Rivera said he “can envision” Smith, who has miraculously cleared for football activities again after undergoing 17 surgeries, being part of the QB competition.
“He’s looked good, he really has,” Rivera said of Smith (via ESPN). “It’s been exciting to watch his progression. He’s looked very fluid. It’s a tribute to who he is, a tribute to his trainers and his doctors to get to where he is today.”
Rivera cautioned that there’s a difference between looking good in drills and showcasing the ability to be a starter in the league again.
“The big thing is if he can do the things we need him to do, that he needs to do to help himself on the field,” Rivera said. “He’ll be part of the conversation most definitely. … We’ll see how he is this week.
It’s a matter of: Can he do the movements he needs to do? Can he protect himself when on the field? He’s going to have to hand the ball off, drop back in the pocket and throw the ball. He’s going to have to escape. We have to make sure he can do those things and protect himself as he plays.”
Hurdles to Smith Starting Again Remain
In addition to Haskins’ presence on the roster, there are other hurdles to Smith starting again. For one, his leg was shattered and there’s no telling where his mental physique is once he gets hit.
Secondly, this isn’t the same offensive scheme where Smith produced admirably back in 2018. Jay Gruden is gone but the former No. 1 overall pick should be fine in this new scheme. The QB’s first offensive coordinator in the league (Norv Turner back in 2006) is the father of Washington’s OC, Scott Turner, so he may be able to pick up the somewhat familiar looks with some reps.
Getting those reps won’t be easy given the COVID-19 environment. It’s not clear how many fully-padded practices teams will have before the season starts. Neither Haskins nor Smith knows the team’s offense completely (Kyle Allen, who played under Rivera and Norv Turner last year in Carolina may have the best knowledge of it currently) but it’s hard to envision Washington not giving Haskins all of the limited opportunities with the first team.
During his final season in Kansas City, Smith led the league in passer rating. He had 4,042 yards, 26 touchdowns and just five interceptions in 15 starts (KC sat Smith in Week 17 to give Patrick Mahomes his first NFL start). His record with the Chiefs was 50-26. He led Washington to a 6-3 start to begin the 2018 season, though that 10th start was where he suffered his leg injury.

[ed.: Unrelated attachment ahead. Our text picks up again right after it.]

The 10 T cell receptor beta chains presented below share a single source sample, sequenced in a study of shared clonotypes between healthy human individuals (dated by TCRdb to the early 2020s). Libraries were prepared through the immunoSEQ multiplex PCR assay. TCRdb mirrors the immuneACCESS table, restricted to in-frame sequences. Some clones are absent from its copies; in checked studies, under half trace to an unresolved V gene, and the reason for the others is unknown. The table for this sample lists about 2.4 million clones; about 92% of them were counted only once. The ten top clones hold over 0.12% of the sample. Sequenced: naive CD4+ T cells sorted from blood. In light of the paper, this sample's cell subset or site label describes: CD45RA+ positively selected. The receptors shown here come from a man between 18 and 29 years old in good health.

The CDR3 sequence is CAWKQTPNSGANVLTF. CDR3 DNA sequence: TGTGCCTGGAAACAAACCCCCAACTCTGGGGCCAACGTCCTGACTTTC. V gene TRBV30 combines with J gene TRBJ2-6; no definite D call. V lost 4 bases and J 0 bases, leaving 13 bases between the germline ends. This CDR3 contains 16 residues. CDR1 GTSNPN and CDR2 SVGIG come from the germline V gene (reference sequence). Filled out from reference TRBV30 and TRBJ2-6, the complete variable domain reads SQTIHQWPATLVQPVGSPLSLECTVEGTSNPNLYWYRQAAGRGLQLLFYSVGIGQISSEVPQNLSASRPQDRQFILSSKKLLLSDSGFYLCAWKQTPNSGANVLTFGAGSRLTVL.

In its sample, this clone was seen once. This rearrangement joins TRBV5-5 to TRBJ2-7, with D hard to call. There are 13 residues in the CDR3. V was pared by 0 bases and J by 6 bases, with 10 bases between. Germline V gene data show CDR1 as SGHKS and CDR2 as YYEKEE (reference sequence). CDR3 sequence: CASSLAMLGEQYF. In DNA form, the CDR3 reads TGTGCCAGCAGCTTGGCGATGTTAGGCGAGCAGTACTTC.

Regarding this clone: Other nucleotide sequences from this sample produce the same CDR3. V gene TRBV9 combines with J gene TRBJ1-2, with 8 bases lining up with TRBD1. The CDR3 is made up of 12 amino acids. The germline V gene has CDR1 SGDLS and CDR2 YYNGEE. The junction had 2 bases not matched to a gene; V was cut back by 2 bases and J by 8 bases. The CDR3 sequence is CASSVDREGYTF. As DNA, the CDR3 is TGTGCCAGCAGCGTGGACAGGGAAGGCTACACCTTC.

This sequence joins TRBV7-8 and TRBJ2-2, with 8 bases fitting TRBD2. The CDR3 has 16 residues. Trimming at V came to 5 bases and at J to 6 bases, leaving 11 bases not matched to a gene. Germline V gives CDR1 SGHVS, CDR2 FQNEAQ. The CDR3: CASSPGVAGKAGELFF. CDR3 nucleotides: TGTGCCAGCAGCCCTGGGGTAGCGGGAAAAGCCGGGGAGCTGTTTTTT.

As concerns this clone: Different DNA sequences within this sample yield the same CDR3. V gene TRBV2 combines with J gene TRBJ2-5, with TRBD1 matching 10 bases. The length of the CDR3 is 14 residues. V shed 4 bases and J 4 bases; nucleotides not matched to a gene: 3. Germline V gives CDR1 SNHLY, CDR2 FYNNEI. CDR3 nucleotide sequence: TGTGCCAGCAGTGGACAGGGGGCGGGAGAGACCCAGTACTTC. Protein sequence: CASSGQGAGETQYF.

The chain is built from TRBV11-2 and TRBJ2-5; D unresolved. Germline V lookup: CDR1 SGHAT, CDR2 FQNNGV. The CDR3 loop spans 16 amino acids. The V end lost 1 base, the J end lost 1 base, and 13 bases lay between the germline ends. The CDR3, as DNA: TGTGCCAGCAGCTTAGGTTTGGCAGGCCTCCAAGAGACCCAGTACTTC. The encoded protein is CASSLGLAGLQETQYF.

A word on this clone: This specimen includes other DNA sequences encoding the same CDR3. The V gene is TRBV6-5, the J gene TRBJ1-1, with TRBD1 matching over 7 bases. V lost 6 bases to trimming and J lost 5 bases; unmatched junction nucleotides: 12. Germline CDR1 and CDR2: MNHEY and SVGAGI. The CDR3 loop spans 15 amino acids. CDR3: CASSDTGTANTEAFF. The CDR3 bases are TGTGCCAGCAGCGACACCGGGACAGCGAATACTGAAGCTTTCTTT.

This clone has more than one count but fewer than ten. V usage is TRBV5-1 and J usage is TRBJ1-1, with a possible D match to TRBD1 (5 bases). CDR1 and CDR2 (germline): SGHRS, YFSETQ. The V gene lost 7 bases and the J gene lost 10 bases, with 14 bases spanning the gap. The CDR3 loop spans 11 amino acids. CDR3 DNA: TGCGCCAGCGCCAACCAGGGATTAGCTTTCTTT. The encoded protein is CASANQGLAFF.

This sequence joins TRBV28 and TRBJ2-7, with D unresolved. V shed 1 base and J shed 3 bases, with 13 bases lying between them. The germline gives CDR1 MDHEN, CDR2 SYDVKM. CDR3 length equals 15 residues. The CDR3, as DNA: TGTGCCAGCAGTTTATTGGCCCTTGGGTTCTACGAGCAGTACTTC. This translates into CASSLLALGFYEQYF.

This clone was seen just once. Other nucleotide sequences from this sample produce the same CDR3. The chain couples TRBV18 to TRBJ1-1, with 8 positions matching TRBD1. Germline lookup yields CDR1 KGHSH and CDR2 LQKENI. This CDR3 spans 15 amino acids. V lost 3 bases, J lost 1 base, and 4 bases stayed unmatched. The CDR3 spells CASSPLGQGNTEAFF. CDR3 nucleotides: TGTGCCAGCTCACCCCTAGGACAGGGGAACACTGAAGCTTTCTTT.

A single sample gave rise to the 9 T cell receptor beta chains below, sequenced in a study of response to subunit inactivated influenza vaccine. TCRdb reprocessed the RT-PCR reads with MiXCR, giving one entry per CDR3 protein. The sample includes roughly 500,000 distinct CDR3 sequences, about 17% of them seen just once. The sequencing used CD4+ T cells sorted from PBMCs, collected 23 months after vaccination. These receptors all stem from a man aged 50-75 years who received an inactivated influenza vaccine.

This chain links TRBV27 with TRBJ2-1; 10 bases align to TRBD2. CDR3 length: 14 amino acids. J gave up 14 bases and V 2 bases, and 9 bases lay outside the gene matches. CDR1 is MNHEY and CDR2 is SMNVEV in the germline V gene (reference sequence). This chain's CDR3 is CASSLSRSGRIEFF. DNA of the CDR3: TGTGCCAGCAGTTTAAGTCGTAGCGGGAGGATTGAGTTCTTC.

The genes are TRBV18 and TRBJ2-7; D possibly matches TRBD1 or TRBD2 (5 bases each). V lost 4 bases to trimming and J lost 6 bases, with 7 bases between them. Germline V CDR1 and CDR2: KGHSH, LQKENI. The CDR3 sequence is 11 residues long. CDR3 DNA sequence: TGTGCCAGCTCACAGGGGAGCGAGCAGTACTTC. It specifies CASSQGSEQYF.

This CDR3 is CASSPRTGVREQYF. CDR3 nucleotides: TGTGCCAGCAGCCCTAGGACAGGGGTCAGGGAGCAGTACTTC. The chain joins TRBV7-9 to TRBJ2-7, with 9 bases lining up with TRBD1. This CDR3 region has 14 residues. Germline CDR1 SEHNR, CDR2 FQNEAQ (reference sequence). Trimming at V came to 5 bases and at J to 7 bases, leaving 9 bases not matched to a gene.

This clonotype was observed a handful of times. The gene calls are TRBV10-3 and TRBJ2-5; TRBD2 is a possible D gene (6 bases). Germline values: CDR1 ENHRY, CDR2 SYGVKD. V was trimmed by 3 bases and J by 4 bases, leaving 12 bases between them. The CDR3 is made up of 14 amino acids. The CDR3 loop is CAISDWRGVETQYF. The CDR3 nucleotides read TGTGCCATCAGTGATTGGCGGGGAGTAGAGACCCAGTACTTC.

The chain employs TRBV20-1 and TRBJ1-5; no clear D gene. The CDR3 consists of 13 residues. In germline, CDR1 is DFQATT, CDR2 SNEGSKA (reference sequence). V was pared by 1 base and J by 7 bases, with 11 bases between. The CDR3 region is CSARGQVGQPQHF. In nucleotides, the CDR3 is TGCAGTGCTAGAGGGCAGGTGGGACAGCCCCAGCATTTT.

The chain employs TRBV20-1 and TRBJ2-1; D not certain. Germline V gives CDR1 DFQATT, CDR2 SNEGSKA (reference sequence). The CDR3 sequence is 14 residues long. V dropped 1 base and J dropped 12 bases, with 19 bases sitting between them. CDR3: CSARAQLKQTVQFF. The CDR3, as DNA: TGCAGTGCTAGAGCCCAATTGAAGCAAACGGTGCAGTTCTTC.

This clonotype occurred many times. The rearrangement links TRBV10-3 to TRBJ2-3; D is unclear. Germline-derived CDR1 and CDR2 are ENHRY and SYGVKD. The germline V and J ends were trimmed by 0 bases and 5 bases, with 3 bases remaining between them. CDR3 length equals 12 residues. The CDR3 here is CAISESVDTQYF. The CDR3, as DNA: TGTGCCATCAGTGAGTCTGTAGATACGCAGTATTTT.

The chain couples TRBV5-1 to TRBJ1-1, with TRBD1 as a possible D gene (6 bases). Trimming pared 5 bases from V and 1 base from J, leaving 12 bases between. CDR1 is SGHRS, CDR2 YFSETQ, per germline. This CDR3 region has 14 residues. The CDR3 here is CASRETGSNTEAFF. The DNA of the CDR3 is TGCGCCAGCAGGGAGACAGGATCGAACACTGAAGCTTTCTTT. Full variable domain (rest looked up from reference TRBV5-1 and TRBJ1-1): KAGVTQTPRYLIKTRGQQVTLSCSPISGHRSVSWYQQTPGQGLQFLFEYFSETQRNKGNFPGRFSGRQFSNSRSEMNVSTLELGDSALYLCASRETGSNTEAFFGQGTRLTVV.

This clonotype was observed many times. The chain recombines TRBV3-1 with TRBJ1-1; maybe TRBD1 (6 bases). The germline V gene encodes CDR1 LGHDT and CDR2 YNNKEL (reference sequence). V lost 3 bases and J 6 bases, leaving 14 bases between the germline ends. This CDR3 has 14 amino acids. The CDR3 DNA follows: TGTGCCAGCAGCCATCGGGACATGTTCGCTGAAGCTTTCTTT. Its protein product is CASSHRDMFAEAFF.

The Seattle-native tossed 10 touchdowns vs. just five picks and accumulated 2180 passing yards during the 2018 season. In his career, which includes long stints in San Francisco and Kansas City in addition to Washington, Smith has thrown for 193 touchdowns and just 101 interceptions. He has an overall record of 96-66-1 (yes, a tie).
Washington’s O/U for the 2020 season is set at 5.5 wins (GambetDC). If Smith was in peak form, that figure would be a few wins higher, as the team’s O/U was 7.0 entering the 2018 season. Does this create a betting opportunity? Perhaps, if you believe Smith can continue to overcome incredible odds against him taking snaps in the NFL again and take back the starting job in Washington.
“He’s done a great job studying and preparing and getting himself ready,” Rivera said of Haskins. “He’s been great. He’s been on the field doing things asked of him. He’s done the extra stuff he and I talked about in the offseason. He’s done the things I think put him right there where he needs to be at this junction. He’s done the job that I think deserves recognition.”